As information poured in on Friday that Pakistani Taliban leader Baitullah Mehsud was killed two days ago by a U.S. missile strike, a whole series of questions arise over what it would mean for Pakistan, Afghanistan and US policy and Western military forces in the region.
The following is look at the possible repercussions for the war against Taliban guerrillas in the borderlands between Afghanistan and Pakistan.
Will it help western forces in Afghanistan?
Probably not much, at least directly, according to some senior diplomats in Islamabad.
But the United States will be happy to have eliminated a militant leader whose actions were destabilising Pakistan to the point where concerns were growing over the safety of the Muslim nations nuclear assets.
Mehsud may have controlled the largest number of fighters, variously reckoned at between 10,000 and over 20,000, and they have mounted attacks on Western forces in Afghanistan, but they have mostly attacked the Pakistan government and security forces over the past two years.
The Mehsud stronghold in the mountains of South Waziristan is not contiguous with the Afghan border.
One diplomat watching military affairs said that strategically, Mehsud was effectively helping to guard the back of those Taliban factions located next to the border and who are heavily involved in the Afghan insurgency.
These groups include Maulvi Nazir Wazir in South Waziristan and Hafiz Gul Bahadur in North Waziristan, who both control more than 5,000 fighters apiece. And also the powerful Haqqani faction that operates mainly out of North Waziristan and southeast Afghanistan. The United States and other Western allies hope that Pakistan will one day turn on these groups, as well as the Afghan Taliban using Pakistan's southwest Baluchistan as their safe refuge. Analysts say Pakistan has failed to take on any of these groups seriously, and in some cases adopts a permissive stance.
Would Mehsud's death help pacify Pakistan?
His death is a major coup for Pakistan.
It shows efforts to push back the Taliban tide in the northwest going in the right direction, with the army already in the final stages of a campaign to clear the insurgents out of Swat, a valley far to the east, closer to the capital Islamabad.
But the removal of Pakistan's Public Enemy No. 1 leaves open the question of whether the army will now carry out any major ground offensive against Mehsud's stronghold.
The terrain is perfect for guerrilla warfare and the army would be up against far more battle-hardened fighters, including Uzbeks and Chechens, than they encountered in Swat, so the risk of heavy casualties was high.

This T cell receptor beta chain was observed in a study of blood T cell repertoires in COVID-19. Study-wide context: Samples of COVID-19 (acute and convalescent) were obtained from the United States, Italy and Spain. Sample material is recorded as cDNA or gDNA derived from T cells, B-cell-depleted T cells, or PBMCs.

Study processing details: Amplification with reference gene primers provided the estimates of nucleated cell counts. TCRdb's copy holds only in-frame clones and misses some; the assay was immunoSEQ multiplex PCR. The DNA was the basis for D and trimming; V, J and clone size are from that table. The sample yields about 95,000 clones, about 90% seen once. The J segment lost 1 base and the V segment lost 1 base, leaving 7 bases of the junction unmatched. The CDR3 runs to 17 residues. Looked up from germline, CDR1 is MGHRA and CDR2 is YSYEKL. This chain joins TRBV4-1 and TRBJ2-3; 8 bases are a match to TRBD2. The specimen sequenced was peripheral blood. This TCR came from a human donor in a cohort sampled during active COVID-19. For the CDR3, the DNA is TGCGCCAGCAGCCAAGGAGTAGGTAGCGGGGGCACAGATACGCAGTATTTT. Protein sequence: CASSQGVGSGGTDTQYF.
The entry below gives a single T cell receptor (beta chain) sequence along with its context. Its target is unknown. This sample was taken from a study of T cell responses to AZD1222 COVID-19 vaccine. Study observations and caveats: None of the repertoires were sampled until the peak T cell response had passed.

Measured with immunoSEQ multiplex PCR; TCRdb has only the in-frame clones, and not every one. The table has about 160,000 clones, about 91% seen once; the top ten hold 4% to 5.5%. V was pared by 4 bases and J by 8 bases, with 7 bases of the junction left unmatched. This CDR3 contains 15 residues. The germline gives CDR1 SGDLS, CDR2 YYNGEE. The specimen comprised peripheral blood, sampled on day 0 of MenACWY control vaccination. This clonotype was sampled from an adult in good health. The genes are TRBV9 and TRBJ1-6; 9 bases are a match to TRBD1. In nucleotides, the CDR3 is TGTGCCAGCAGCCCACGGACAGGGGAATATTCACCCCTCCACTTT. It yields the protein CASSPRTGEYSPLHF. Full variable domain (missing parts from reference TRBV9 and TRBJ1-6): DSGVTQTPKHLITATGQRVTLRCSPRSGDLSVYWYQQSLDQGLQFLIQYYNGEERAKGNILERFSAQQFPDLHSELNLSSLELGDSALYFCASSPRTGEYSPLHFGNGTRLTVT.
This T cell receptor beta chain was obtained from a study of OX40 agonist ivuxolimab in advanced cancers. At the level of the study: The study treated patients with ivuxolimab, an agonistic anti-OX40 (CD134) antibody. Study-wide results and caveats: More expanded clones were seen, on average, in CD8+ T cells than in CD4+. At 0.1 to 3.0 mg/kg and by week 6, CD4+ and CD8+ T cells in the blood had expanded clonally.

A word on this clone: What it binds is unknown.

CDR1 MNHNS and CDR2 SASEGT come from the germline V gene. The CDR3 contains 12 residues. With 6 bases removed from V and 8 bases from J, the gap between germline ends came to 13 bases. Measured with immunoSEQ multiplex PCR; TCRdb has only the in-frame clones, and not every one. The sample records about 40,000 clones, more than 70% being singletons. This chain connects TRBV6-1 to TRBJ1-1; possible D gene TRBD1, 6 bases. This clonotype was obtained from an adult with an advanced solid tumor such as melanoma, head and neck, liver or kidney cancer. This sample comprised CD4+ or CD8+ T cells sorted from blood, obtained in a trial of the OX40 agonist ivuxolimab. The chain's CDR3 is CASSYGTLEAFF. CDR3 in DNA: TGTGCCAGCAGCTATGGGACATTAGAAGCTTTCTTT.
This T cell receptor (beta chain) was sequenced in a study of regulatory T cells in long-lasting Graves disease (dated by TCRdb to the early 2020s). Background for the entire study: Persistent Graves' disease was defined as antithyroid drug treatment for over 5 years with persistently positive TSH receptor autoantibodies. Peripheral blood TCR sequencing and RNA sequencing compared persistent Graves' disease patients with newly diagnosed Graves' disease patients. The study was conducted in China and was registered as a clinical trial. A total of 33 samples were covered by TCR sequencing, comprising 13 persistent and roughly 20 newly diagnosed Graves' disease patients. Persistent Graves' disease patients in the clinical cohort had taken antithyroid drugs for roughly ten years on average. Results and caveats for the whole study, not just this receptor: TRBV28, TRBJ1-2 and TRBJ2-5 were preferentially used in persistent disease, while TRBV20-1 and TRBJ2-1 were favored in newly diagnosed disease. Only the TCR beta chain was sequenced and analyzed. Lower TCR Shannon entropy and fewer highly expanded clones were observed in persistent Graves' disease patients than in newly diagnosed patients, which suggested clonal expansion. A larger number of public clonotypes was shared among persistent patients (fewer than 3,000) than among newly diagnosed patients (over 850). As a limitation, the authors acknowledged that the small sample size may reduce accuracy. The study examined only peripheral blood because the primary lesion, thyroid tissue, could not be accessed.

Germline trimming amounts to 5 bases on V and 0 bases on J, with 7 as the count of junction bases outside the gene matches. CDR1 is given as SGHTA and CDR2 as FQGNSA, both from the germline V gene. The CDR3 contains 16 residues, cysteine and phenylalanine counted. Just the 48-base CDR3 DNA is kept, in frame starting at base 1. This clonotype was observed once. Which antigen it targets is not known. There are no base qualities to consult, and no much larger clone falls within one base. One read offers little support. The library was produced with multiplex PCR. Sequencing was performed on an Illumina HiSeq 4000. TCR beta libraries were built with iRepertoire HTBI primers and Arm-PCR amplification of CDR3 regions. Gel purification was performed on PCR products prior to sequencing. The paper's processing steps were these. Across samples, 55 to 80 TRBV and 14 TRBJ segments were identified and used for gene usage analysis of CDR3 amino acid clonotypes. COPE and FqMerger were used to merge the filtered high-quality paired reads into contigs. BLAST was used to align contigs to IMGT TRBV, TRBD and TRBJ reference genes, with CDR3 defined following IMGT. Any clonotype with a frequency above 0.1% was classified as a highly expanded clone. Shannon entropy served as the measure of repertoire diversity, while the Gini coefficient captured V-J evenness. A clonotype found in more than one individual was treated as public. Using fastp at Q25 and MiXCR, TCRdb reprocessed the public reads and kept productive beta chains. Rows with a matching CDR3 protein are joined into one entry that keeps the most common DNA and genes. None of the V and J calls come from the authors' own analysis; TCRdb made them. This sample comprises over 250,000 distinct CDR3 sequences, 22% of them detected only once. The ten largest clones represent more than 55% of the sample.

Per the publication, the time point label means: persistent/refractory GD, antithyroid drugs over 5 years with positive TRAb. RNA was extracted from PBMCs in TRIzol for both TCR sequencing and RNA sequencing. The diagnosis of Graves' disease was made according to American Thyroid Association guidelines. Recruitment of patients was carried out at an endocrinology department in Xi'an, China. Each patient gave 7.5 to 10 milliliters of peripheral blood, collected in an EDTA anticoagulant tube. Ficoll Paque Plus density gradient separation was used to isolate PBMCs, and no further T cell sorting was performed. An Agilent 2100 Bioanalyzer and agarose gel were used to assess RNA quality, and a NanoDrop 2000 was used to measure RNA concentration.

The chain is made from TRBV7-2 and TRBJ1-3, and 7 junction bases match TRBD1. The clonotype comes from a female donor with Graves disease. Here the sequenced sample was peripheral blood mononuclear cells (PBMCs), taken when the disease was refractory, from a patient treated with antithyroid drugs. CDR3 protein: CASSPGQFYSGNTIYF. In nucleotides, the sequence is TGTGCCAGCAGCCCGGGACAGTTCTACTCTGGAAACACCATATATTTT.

Some analysts believe the more likely strategy will be to keep routes in and out of the Mehsud lands blocked, while continuing air attacks, and also seeking to isolate the Mehsuds from other Taliban factions with different tribal loyalties.
Meantime, there is a clear risk of revenge attacks by Mehsud's loyalists inside Pakistan.
Qari Hussain, one of Mehsud's lieutenants, is regarded as the main overseer of the suicide bomb campaign and other high profile attacks inside Pakistan, and he is still alive.
Hussain belongs to the Mehsud tribe but he is also a member of Lashkar-e-Jhangvi, a militant group based in the central province of Punjab that forged ties with al Qaeda well before the September 11 2001 attacks on the United States.
What does it say about the state of US-Pakistan relations?
It shows the US and Pakistan military are working closely together, regardless of Pakistan's public opposition to US drone attacks on Pakistani territory.
CIA-operated drone aircraft began targeting Mehsud territory in June, after the Pakistani government told its army to go after the militant leader.
There is a chance that the United States might have an understanding with Pakistan on which Taliban groups to focus on next, which could also hurt the Afghan insurgency.
Who could take over from Mehsud?
Mehsud was the Taliban commander with the clout to forge a single group out of the various Taliban factions in Pakistan, and his successor might struggle to impose himself within the loose-knit confederation of regional commanders.
The leader of the Afghan Taliban Mullah Mohammad Omar will undoubtedly play a role in trying to unify competing chieftains.
The hot favourites to become the new head of the Pakistani Taliban are: Hakimullah Mehsud, Maulana Azmatullah and Wali-ur-Rehman.
Hakimullah Mehsud commands an estimated 8,000 fighters in three tribal regions -- Orakzai, Khyber and Kurram -- and is an important leader in the Taliban hierarchy.
Azmatullah also hails from the Shahbikhel, the same branch of the Mehsud tribe that Baitullah Mehsud's Bromikhel clan belongs to. He is an important commander and a member of the Pakistani Taliban shura, or council of leaders.
Wali-ur-Rehman is another shura member, and is a former spokesman for Baitullah. Some analysts see him as the most likely contender to take over Mehsud's group if not the whole Taliban movement in Pakistan.